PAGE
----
While the flow from the sough’s tail provided Richard Arkwright with the power for his mill, it also had an effect at the other end similar to the one caused by Baileycroft a century earlier. In 1780 Samuel Buxton, a Wirksworth miller, took the soughers to court, claiming that the sough had damaged his business by reducing the flow of water to his mill.
Big new mines
In Cromford however, with the Dovegang drained by 1651, the large amounts of ore made suddenly accessible attracted men with the capital to invest in extracting it. An unprecedented 6897 loads (1724 tons) of lead ore was mined in the Cromford liberty in 1653, compared with 702 in Brassington, 349 in Wirksworth and 278 in Middleton. Over 55 percent of the Cromford ore came from the mines owned by Lionel Tynley. Tynley, the same Lionel Tynley who had organised the miners’ petition of 1641, died in November 1653. He and his successor mined 3,816 loads (954 tons) while, in his capacity as merchant, Tynley bought 707 loads (177 tons) of grove and caved ore in the liberty between January 1653 and the time of his death. Two other mines produced over 19 percent and 11 percent respectively and, with over 5 percent from another entrepreneur who combined mine owning and ore buying, 90 percent of Cromford’s ore came from four sources. The rest consisted of small amounts produced by 45 independent miners.
There are no records of the numbers of men employed in the large mines but, since the tools and methods of ore getting in 1653 were the same in large and small mines, the enormous amount of ore extracted in such a short in Cromford indicates large workforces. The ore in the large mines may have been in larger deposits and have been more easily extracted than in the small ones, but in the days of high production there were obviously more men employed in the few large mines of the Cromford liberty than there were in all of the rest. They would have worked in teams of copers, supplemented when necessary by wage labourers paid by the shift. The pattern established in Cromford liberty in 1653 became typical wherever and whenever large deposits were discovered and worked throughout the Wirksworth Wapentake and elsewhere in Derbyshire.
The small mines survive
The figures demonstrate that even small operators could make a living from mining. There were two other miners whose names occurred more than twelve times in the Cromford reckonings for 1653, four who appeared between seven and twelve times, and ten between three and six. Those whose names appear only once or twice may have been partners of others on the lists, or have spent more time farming than mining, or have worked for wages at a large mine as well as retaining their own small titles.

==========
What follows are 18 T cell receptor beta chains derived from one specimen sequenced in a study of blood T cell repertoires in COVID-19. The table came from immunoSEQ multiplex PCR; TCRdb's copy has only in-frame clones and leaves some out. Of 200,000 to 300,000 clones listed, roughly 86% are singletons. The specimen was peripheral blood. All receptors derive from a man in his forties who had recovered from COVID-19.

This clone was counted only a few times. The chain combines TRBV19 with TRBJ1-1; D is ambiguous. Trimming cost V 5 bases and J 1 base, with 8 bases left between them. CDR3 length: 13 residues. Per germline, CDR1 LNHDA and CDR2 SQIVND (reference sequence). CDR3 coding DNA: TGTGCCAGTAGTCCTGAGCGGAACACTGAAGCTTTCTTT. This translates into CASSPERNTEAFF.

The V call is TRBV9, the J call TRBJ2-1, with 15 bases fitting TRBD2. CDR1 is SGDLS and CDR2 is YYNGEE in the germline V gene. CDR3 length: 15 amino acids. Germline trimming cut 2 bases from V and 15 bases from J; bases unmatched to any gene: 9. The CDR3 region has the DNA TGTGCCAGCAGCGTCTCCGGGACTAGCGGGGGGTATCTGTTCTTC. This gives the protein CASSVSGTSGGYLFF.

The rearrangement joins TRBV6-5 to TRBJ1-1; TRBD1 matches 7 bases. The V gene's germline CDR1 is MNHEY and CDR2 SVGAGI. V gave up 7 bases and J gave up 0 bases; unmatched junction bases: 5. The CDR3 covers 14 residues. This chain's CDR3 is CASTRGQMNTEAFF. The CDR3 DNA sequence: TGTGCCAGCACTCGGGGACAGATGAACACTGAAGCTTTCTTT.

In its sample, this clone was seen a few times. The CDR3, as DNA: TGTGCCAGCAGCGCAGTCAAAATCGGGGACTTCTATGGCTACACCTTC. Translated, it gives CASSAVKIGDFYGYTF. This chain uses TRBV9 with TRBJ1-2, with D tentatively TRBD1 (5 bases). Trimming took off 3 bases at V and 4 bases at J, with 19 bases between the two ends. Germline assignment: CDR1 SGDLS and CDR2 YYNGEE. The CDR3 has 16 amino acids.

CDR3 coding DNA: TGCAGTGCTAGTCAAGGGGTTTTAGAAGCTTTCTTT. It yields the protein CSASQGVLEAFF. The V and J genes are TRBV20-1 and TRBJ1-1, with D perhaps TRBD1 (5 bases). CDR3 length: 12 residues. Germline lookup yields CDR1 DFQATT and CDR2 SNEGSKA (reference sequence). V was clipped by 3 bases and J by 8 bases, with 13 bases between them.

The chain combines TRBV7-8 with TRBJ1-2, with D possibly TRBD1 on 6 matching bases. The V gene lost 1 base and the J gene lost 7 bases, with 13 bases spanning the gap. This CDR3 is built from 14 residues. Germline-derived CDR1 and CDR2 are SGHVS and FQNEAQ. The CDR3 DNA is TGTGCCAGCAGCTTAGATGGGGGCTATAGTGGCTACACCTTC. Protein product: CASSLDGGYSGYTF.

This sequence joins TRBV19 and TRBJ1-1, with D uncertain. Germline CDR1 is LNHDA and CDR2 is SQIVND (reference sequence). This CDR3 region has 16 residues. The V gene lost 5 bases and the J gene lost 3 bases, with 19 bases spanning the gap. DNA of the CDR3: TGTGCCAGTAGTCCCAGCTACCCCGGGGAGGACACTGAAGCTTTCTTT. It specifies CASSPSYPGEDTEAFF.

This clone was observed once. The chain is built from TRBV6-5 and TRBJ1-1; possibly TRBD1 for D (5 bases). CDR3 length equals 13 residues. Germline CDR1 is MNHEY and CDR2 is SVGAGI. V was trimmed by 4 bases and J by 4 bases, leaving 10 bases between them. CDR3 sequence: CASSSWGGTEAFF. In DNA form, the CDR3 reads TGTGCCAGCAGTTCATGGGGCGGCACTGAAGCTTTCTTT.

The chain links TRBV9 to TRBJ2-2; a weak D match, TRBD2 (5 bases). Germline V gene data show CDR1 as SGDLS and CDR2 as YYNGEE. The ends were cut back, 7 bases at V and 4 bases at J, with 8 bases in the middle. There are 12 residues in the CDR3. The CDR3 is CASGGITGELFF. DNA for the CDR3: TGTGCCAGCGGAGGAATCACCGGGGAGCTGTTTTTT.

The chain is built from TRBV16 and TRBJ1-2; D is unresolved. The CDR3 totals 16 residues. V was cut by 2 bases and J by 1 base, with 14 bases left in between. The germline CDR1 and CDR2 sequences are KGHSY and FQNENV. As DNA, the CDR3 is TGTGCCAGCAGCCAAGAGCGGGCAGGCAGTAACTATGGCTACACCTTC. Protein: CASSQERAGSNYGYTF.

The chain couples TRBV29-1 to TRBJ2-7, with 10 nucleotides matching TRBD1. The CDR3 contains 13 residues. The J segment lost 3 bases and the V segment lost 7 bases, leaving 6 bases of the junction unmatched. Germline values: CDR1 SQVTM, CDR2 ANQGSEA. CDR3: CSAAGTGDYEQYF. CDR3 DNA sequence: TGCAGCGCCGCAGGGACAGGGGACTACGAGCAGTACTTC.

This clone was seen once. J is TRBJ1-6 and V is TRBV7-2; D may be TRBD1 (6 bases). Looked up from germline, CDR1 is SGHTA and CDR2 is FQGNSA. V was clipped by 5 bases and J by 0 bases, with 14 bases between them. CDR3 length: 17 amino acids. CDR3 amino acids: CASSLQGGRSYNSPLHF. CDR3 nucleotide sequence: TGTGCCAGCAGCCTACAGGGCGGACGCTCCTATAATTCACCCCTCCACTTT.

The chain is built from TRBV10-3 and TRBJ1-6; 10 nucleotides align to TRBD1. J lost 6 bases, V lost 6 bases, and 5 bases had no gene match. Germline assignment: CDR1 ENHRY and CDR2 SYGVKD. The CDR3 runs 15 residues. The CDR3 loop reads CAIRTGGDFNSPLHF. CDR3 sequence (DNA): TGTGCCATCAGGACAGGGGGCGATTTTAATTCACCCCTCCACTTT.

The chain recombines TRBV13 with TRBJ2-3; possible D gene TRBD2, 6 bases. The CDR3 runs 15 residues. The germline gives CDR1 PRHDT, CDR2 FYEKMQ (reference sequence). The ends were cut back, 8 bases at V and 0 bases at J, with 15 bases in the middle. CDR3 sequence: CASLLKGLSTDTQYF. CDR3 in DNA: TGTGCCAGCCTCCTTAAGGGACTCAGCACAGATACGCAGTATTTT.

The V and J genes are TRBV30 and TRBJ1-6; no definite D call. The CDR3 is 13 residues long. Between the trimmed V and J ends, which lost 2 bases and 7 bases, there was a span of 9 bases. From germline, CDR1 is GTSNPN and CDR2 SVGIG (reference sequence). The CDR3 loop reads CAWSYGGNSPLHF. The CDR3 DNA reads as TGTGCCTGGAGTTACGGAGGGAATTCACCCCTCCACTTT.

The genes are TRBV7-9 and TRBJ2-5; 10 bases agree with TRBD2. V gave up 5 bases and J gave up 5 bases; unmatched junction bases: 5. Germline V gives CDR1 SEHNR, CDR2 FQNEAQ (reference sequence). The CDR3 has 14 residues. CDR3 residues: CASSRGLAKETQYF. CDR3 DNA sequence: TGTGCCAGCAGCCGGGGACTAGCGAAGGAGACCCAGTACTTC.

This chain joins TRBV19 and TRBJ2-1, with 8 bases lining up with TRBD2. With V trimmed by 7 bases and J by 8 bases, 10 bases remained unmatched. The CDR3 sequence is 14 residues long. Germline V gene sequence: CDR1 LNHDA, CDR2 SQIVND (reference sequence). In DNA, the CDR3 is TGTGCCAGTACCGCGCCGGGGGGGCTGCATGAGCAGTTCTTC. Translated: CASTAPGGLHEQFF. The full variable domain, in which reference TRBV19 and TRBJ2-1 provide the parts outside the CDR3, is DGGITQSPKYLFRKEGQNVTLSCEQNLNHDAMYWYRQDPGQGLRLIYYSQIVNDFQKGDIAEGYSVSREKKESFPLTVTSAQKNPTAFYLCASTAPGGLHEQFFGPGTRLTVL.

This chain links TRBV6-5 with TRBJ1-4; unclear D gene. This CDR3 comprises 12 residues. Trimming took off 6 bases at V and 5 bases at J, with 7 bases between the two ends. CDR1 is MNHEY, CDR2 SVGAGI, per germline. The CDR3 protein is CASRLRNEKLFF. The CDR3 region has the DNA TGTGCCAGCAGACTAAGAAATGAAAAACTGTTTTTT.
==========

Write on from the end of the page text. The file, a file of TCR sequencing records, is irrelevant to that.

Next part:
Mines could be short-lived. One small partnership, William Glazebrooke “and his grovefellowes”, made a lucky strike in Francis Hardy’s garden in 1664. They spent the months of November and December in developing their mine, which they named Garden Grove, work on which they spent a total of £5-9-2d. This development work produced 4 loads 4 ½ dishes of ore, measured by the barmaster on 21 January 1665. During the rest of that year they mined 105 loads which they sold at prices which ranged between £1-2-6d and £1-12-6d a load, making a total of £148-0-11d. Their expenses came to £86-13-6d, making them a profit for the year of £61-7-5d, of which £17-2-1d was paid “for the use of the scoole in Worsworth”. The record ends on 4 December 1665, by which time the yield had dropped and their expenses had risen. The short record of Garden Grove is a good illustration of the uncertainty of lead mining, where a promising vein could soon be worked out.
Daniel Defoe and the miners
Defoe then set off over Brassington Moor and came upon a woman and her children living in a cave usually thought to be the cave at Harborough Rocks, which has evidence of prolonged occupation. There was a plot of barley, a cow and some pigs. Defoe was greeted by a barking dog. He introduced himself to the woman, who told him that her husband was a lead miner. She told Defoe that her husband earned about 5d a day and that she herself, when she could leave the children, could earn another 3d by washing ore. Defoe’s comments on this woman and her cave home belie the low opinion of the “subterranean wretches” generally held by people of his class. Inside the cave, which was divided into rooms by hangings, “everything was neat and clean” and the family “seemed to live very pleasantly, the children looked plump and fat, ruddy and wholesome; the woman was tall, well shaped, clean, and (for the place) a very well looking, comely woman”. The description of his work given by the miner whom he met after leaving the woman, which had to be translated for him from the Derbyshire dialect, so moved Defoe that he thanked God “that we were not appointed to get our bread thus, one hundred and fifty yards under ground, or in a hole as deep in the earth as the cross upon St Paul’s cupulo is high out of it”. Defoe gave the miner 2/- for a piece of ore, more than he could earn in three day’s work, and when he met him later in an alehouse in Brassington, gave him more money to take home to his family.
Compiled and formatted by . All Rights Reserved.